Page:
As I was driving yesterday I heard Julia Glass on NPR talking about the book, "Warps The Mind a Little" by John Dufresne. I haven't read the book yet, but her review makes me want to.
But at the end of her piece she said something that jumped out at me, that I had to quickly write down before it escaped my brain.
"All the best novels are about one thing: how we go on."
I started rolling through my mental list of books I love and discovered she has hit the proverbial nail soundly on the proverbial head. How we go on. Yes, it's all about how we go on. How do we go on after love or death or both. How do we go on after embarrassment over things done or said. How do we go on when it seems impossible? How do we go on?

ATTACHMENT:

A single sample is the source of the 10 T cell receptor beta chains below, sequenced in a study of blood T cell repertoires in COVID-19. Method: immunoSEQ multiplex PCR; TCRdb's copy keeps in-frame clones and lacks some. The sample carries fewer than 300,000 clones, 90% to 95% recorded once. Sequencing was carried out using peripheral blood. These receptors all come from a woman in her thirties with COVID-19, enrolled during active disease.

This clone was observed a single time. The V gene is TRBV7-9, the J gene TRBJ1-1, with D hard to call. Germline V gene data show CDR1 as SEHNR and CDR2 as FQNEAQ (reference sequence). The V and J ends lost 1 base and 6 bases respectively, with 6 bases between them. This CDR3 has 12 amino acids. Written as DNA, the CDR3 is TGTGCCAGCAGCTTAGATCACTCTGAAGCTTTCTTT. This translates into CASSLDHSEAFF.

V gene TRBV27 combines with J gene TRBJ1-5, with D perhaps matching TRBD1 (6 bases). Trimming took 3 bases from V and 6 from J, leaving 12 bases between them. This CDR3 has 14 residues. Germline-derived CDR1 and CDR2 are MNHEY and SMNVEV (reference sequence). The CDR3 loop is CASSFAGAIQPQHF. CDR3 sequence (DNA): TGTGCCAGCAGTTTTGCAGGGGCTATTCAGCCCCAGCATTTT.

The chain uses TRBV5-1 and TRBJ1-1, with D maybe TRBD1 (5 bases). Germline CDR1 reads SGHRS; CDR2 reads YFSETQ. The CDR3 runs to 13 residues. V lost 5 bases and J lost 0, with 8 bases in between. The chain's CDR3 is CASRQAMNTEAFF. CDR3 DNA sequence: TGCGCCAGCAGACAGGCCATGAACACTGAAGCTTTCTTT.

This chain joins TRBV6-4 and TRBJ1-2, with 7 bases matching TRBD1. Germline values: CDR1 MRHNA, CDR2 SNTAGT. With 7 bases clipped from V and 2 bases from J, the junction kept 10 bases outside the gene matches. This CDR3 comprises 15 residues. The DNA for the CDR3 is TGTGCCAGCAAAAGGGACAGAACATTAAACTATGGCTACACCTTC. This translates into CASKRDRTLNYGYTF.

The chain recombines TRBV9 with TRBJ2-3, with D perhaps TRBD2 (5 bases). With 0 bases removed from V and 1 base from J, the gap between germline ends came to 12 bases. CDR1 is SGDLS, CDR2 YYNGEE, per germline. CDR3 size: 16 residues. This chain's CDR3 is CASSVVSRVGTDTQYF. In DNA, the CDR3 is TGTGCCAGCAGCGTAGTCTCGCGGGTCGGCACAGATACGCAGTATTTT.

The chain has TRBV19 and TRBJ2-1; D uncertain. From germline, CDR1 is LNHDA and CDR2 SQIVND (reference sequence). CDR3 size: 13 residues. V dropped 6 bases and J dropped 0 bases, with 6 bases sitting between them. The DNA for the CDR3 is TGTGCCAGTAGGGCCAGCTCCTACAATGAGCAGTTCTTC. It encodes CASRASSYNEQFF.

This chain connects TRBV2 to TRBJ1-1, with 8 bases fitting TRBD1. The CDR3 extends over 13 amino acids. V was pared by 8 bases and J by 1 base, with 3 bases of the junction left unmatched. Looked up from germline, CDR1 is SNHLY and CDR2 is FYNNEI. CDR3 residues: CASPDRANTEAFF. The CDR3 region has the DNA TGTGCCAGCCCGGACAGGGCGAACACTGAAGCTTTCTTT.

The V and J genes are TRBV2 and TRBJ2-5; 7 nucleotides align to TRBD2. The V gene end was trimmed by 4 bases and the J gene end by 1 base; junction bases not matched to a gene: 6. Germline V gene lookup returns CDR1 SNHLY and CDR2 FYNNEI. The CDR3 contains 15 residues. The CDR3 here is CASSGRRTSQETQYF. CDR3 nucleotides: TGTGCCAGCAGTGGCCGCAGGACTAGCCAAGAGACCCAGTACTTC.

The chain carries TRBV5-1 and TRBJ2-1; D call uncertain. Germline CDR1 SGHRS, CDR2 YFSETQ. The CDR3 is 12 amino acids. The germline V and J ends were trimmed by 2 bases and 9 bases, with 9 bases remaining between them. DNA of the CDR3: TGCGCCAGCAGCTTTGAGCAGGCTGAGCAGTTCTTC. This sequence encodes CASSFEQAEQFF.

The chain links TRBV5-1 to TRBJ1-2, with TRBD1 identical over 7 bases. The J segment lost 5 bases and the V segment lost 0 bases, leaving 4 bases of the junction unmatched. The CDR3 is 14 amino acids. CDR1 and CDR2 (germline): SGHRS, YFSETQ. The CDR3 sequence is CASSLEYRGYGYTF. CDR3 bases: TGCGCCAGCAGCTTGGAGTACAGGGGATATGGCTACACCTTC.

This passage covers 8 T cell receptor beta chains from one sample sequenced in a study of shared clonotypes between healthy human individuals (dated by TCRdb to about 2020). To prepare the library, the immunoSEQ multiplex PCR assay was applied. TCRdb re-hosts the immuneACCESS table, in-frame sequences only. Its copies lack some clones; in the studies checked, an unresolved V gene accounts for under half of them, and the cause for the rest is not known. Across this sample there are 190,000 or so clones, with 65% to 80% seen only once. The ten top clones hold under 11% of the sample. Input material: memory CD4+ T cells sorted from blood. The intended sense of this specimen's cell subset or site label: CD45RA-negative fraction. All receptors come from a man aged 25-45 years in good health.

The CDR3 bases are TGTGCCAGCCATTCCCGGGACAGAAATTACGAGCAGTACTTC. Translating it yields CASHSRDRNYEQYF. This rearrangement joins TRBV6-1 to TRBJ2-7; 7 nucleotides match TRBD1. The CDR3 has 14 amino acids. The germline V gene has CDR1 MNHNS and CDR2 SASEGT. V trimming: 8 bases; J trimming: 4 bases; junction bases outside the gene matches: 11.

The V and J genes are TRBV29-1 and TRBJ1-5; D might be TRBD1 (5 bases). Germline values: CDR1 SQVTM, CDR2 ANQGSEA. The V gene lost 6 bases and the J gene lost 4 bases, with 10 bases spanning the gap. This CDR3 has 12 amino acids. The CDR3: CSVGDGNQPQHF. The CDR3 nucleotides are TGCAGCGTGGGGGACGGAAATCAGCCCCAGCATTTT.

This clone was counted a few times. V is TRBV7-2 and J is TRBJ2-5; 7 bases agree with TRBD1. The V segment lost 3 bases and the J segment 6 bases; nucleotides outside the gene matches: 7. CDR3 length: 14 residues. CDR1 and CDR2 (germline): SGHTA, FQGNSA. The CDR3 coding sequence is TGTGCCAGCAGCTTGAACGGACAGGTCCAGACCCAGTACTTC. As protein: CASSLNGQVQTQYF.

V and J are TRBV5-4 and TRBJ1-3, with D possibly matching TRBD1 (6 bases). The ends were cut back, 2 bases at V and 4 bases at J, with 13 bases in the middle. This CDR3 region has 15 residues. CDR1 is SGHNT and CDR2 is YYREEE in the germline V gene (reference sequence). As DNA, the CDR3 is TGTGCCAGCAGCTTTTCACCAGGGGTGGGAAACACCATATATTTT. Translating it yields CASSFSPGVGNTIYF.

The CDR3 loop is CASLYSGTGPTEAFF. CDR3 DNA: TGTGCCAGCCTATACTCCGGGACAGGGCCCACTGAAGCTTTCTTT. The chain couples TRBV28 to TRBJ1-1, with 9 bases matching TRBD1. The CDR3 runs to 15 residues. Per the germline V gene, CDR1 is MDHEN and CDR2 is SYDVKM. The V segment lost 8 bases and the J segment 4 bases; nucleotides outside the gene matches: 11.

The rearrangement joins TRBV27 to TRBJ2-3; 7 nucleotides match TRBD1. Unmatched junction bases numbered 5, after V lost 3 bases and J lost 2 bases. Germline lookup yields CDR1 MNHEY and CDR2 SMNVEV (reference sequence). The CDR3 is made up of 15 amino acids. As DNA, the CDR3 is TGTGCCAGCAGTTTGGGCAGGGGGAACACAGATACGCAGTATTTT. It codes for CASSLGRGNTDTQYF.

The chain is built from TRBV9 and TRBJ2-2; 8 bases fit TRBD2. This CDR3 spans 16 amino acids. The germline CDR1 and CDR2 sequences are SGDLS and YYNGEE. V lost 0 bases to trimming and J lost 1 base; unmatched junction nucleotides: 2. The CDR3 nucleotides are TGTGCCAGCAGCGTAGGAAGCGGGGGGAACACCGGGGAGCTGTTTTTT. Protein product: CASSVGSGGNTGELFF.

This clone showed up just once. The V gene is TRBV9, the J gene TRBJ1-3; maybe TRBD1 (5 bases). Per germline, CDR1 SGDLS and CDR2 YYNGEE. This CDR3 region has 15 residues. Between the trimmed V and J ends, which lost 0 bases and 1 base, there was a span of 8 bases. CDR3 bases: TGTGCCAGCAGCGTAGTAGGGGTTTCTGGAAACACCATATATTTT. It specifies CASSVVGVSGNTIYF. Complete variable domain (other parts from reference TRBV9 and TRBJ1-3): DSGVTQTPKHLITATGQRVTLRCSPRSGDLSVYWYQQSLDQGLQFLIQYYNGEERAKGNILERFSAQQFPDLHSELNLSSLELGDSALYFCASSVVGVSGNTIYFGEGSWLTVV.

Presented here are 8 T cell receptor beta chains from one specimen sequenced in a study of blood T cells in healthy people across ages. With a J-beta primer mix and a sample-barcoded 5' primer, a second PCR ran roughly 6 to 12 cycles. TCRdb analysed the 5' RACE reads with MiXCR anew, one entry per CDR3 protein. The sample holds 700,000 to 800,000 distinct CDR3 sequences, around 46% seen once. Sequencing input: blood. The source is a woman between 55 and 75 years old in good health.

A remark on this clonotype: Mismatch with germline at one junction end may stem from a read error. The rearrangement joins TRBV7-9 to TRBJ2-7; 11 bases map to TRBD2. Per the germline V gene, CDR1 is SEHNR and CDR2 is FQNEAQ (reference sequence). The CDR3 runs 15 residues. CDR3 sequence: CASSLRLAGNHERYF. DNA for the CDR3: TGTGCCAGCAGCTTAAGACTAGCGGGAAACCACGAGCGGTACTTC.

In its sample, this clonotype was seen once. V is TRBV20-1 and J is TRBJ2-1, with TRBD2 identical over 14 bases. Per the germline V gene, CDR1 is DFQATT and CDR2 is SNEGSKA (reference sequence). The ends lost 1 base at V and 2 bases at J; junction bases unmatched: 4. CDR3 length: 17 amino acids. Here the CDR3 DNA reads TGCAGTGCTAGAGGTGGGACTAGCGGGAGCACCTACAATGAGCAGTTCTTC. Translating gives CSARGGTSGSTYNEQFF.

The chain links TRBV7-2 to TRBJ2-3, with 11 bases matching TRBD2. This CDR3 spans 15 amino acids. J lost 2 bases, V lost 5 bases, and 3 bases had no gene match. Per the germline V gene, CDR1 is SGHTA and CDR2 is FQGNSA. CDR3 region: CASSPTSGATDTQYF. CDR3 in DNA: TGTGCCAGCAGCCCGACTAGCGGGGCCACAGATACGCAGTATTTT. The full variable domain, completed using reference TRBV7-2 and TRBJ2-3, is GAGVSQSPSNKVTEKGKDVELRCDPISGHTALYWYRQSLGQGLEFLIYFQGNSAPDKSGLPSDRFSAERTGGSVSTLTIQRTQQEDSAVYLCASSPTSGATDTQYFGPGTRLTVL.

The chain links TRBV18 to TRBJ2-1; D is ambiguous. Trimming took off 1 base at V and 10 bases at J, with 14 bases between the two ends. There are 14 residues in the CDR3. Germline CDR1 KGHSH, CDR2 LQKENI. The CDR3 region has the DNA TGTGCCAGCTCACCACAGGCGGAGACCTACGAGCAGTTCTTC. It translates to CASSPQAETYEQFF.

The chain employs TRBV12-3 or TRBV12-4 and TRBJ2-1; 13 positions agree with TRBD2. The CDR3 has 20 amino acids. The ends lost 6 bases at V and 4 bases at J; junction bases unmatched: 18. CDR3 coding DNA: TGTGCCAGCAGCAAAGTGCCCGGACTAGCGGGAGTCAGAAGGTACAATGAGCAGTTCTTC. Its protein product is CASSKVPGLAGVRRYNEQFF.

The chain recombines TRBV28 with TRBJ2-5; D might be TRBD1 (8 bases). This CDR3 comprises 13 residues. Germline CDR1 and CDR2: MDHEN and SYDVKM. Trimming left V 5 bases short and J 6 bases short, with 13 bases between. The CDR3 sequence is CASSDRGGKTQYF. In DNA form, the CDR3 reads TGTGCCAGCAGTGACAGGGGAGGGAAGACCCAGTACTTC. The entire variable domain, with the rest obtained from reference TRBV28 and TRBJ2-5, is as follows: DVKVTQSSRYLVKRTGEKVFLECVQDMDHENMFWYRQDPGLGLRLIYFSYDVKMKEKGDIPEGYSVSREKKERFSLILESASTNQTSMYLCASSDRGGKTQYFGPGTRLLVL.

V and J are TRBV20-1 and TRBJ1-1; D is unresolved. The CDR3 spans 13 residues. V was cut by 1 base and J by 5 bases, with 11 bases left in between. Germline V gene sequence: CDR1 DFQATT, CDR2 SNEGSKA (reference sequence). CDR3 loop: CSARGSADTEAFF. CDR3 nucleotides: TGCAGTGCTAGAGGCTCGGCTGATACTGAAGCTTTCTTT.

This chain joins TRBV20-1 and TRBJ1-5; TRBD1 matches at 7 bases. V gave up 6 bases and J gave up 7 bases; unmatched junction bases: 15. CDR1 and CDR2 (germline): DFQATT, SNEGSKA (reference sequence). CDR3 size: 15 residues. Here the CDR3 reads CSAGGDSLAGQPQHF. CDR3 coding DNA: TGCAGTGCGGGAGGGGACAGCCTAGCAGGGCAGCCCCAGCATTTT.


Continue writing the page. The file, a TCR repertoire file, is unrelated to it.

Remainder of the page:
I'll be thinking about this in regard to my own writing.
Glass packs many beautiful phrases into this short piece, but I would be remiss in not quoting the full one regarding how we go on.
"All the best novels are about one thing: how we go on. The characters must survive the fallout of their own cowardice, folly, denial or misguided passion. They squander what matters most, and still they pick up the pieces. I've been there and, clearly, so has John Dufresne."
I've been there, too, but I've never expressed it so eloquently. This is truly an exercise in using the language judiciously. One way we go on is to write. Oh, to hope to use words well when doing so.
If you want to hear the delightful piece, or read an excerpt of the book, go to the NPR site.